For another project, I made a time-lapse video of the demolition of my friend Chris’s house. He had built a new house in front of the old house, and the time came to demolish the old. I placed my Canon digital camera on the balcony of the adjacent house, installed a time-lapse timer (Canon Timer Remote Controller TC-80N3), and shot for three days as Chris and a group of his friends dismantled the house (Figure 8). My frame rate was set by the capacity of my memory card: 4GB, which stores more than 900 frames at the JPEG quality I selected. I divided eight hours into 900 and came up with 25 seconds per frame.
Figure 8. Chris’s residence is demolished in my time-lapse QuickTime video.
I clamped and taped a tripod to the balcony so it wouldn’t move, and I put the camera on the tripod each morning. Then I left it to snap a frame every 25 seconds until I retrieved it each evening. I copied the frames to my computer and went back the next day to start again. When finished, I had 2,700 frames and an amusing short video of the destruction of the old house that’s also a visual event impossible to enjoy in real time, unless you want to camp out on a construction site for three days.
This summer, my local performing arts center got a new C.B. Fisk pipe organ with 2,768 pipes (Figure 9). This colossal instrument, named Opus 129, was erected in about eight weeks. My friend Bert and I put two time-lapse cameras in the hall to photograph the installation. We chose an exposure interval of approximately two minutes.
Figure 9. The beautiful pipes of the C.B. Fisk Opus 129 organ at the Performing Arts Center at Cal Poly State University, San Luis Obispo. My time-lapse camera recorded just under 10,000 frames during its construction, culminating in a ten-minute time-lapse video.
For this project, I used the Harbortronics DigiSnap, the Nikon Coolpix 5400, and a single motorcycle battery backed-up by a trickle-charger connected to 110V power. I mounted the camera on a very sturdy video tripod and weighted that down with three sacks of lead shot to keep it from moving during its 56-day assignment. I placed the camera in Row C, Seat 17 in the hall (Figure 10).
Figure 10. The time-lapse camera in the hall of the Performing Arts Center.
The DigiSnap was connected to the Coolpix camera by a USB cable, and it received its time of day from the camera. I programmed the device with start time, interval, and count of photos to take (as opposed to stop-time). For the organ project, I programmed the Digisnap to take a photo every 2:18 in a series of eight 90-minute programs so that I could interrupt the operation of the camera if necessary without losing much. Digisnap can’t begin in the middle of a program; on this schedule (Figure 11), the most I would miss was 87 minutes of action.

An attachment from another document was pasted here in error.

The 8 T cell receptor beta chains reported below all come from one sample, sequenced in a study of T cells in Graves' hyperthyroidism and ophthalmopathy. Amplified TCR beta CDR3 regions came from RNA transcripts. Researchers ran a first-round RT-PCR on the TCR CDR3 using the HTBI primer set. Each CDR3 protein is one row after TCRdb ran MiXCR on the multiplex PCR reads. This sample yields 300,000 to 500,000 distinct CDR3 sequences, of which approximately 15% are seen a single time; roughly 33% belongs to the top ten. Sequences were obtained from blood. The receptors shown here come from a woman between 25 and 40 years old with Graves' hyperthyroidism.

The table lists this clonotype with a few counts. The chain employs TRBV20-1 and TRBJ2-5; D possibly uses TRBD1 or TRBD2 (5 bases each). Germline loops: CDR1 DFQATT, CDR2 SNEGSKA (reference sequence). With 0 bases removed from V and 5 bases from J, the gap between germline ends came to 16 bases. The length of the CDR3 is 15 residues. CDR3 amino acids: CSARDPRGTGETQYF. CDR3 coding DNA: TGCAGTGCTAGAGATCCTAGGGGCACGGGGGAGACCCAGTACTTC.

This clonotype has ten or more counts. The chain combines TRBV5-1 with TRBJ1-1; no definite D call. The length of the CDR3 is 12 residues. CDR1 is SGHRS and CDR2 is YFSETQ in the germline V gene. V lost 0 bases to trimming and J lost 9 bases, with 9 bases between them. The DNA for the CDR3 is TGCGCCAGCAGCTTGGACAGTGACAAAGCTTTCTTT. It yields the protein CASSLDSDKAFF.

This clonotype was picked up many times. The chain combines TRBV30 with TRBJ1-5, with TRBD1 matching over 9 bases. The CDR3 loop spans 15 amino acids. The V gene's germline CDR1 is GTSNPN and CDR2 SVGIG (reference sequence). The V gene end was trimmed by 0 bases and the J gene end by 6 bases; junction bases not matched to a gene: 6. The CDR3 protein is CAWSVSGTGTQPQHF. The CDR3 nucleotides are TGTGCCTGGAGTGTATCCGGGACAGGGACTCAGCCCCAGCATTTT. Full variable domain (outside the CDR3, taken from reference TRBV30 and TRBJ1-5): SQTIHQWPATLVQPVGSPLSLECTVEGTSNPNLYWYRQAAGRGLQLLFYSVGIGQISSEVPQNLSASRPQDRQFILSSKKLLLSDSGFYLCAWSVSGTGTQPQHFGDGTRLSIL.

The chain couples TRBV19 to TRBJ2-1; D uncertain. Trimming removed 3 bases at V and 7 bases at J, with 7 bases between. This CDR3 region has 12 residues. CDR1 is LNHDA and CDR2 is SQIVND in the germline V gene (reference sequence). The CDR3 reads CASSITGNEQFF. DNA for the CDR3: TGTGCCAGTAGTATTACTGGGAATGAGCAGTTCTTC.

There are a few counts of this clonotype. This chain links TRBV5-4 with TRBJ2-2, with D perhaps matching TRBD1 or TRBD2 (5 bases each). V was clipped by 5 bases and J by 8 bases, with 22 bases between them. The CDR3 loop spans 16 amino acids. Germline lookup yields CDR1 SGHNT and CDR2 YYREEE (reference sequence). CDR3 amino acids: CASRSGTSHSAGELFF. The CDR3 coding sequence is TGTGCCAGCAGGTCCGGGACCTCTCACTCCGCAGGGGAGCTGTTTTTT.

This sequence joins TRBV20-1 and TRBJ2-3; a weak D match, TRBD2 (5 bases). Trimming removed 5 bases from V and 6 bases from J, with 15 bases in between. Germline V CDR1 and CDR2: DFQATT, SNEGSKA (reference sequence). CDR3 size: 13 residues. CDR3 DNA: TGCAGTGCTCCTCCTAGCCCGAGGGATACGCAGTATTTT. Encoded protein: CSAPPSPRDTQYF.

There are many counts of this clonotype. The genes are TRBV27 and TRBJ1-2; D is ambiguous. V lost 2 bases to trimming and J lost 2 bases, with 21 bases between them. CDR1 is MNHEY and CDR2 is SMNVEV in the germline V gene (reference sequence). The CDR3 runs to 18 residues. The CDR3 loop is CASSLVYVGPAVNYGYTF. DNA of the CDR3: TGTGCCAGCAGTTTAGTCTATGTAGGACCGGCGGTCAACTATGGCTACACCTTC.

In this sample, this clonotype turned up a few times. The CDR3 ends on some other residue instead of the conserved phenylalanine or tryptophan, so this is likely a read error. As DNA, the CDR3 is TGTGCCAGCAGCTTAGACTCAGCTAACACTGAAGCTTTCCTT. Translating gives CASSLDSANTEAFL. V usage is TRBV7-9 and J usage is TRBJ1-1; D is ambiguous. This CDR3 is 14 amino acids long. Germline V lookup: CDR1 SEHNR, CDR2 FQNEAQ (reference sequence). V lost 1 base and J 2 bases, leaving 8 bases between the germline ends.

Figure 11. My eight camera programs each ran for 90 minutes and made 34 photos. If the camera was interrupted, it started again no more than 90 minutes later. Click on this image for a larger version.
Every three days, I changed the 1GB memory card and transfered its 340 frames to my computer. Every few days, I posted that video to my Web site so anyone could view the organ’s progress. To watch the final movie, go to http://www.lawlervideos.com/Video/Organ_1.mov.
Digital vs. Film
My digital time-lapse efforts are so superior to my film experience that it’s hard to say it more emphatically: I will never use film again. Ever! The digital process is more accurate, and it results in better exposures and better color. The detail is much better. There is no grain. ISO speed is not a big issue, and the files are easier to manage. It’s a heck of a lot less expensive, too!
Anyone Can Do It
If your curiosity has been piqued, try your hand at time-lapse photography. All it takes is a digital camera (consumer cameras work fine) and a method for exposing a frame on an interval. The Canon Powershot line of consumer cameras, among others, has a built-in interval timer controlled from the camera’s menus. With that ability, you don’t need anything else except a tripod to take a series of time-lapse photos. Then assemble the frames into a movie using QuickTime Pro or the equivalent.
One note of caution: Beware of battery failure! A consumer camera will run for just a few hours on a standard battery. An external power supply is a necessary investment. Motorcycle batteries, for example, run a camera for several days without failing.
With the right vantage point, a time-lapse camera system, and enough storage, you too can make time fly with professional-looking results.